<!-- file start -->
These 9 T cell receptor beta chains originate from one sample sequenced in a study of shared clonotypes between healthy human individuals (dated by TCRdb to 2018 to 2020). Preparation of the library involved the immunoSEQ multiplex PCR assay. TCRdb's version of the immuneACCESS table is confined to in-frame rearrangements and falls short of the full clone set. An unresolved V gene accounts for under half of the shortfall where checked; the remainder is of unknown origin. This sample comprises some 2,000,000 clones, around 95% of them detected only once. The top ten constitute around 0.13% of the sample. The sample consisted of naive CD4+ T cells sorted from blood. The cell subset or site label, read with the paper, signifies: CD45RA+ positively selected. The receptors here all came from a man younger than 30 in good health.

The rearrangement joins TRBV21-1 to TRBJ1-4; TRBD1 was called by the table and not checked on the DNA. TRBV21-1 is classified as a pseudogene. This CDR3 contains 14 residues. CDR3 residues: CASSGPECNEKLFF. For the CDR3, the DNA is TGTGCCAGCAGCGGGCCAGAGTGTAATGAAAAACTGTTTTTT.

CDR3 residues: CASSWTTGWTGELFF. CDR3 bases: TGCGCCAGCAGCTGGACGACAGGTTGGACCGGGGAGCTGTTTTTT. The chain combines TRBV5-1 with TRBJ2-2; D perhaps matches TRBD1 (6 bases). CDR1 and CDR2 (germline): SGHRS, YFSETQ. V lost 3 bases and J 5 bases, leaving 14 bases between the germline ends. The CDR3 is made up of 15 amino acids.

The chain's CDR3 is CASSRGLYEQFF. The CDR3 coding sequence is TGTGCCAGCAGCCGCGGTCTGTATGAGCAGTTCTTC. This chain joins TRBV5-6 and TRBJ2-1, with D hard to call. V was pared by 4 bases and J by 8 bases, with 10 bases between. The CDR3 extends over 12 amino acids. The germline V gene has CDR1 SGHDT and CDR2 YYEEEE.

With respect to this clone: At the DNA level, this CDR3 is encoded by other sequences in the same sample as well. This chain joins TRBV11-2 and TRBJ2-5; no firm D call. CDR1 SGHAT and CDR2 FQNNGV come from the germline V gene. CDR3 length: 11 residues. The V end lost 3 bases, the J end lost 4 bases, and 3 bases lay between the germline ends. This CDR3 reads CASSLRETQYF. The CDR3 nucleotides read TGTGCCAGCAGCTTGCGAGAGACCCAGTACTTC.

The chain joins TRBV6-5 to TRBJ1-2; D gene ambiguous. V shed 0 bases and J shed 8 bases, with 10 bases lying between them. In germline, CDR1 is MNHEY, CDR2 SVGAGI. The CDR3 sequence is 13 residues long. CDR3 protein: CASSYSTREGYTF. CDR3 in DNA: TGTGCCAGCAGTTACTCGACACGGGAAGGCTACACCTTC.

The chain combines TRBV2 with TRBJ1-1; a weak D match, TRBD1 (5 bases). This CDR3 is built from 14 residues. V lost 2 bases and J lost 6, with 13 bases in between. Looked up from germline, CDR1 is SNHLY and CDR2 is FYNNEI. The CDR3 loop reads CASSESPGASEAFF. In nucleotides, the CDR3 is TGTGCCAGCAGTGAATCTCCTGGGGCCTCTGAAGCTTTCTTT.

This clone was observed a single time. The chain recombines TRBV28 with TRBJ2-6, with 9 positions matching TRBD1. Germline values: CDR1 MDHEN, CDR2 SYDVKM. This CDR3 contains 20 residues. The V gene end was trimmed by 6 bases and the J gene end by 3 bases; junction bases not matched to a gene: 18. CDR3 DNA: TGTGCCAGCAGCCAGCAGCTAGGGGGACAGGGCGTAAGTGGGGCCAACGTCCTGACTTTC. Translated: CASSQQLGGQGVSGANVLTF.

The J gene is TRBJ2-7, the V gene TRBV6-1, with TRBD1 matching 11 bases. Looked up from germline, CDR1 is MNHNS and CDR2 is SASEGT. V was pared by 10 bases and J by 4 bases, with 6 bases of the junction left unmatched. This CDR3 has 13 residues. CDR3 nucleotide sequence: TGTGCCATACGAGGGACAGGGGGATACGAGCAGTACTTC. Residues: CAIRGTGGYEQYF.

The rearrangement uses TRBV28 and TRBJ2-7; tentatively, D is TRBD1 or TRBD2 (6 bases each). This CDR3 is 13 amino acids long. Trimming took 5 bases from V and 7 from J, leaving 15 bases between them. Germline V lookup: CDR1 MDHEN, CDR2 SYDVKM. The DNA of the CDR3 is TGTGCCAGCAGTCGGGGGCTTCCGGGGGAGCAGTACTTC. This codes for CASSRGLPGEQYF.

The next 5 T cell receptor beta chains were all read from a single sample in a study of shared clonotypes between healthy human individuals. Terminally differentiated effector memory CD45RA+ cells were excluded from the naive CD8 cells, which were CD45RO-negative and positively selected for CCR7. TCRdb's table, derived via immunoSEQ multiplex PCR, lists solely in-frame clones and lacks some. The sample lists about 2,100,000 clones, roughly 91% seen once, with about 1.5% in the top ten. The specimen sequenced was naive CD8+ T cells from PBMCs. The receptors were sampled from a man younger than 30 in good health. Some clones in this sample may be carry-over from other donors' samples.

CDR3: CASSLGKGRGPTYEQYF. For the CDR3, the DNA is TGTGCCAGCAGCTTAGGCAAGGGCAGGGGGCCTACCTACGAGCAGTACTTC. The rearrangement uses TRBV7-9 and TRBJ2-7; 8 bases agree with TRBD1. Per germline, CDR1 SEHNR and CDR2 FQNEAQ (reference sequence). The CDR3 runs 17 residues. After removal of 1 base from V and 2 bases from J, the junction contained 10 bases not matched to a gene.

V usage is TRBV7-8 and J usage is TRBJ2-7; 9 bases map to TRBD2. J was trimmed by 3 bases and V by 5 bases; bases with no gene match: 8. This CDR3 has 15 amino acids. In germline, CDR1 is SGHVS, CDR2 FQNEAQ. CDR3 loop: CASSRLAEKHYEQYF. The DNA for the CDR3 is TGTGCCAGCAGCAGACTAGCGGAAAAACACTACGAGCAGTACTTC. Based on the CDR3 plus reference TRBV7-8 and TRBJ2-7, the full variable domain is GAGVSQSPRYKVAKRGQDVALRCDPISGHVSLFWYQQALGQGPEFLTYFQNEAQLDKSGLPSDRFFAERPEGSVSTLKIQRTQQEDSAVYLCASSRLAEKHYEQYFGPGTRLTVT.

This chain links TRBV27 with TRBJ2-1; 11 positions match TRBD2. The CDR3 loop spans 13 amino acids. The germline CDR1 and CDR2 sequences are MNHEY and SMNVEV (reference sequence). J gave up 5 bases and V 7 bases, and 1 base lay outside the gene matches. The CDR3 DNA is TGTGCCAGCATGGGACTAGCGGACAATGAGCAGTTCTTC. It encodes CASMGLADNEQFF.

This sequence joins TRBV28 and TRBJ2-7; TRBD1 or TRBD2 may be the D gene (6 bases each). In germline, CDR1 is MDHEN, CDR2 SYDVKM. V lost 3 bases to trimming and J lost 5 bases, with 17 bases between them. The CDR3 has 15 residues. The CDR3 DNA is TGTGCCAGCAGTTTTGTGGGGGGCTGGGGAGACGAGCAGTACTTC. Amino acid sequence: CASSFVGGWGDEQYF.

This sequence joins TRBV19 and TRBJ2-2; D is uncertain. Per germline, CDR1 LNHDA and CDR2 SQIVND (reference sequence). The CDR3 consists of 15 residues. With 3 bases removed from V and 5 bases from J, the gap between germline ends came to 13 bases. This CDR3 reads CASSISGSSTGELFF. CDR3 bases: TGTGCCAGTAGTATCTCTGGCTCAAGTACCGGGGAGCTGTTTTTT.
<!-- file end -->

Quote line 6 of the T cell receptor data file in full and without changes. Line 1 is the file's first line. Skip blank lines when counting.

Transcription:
The chain joins TRBV6-5 to TRBJ1-2; D gene ambiguous. V shed 0 bases and J shed 8 bases, with 10 bases lying between them. In germline, CDR1 is MNHEY, CDR2 SVGAGI. The CDR3 sequence is 13 residues long. CDR3 protein: CASSYSTREGYTF. CDR3 in DNA: TGTGCCAGCAGTTACTCGACACGGGAAGGCTACACCTTC.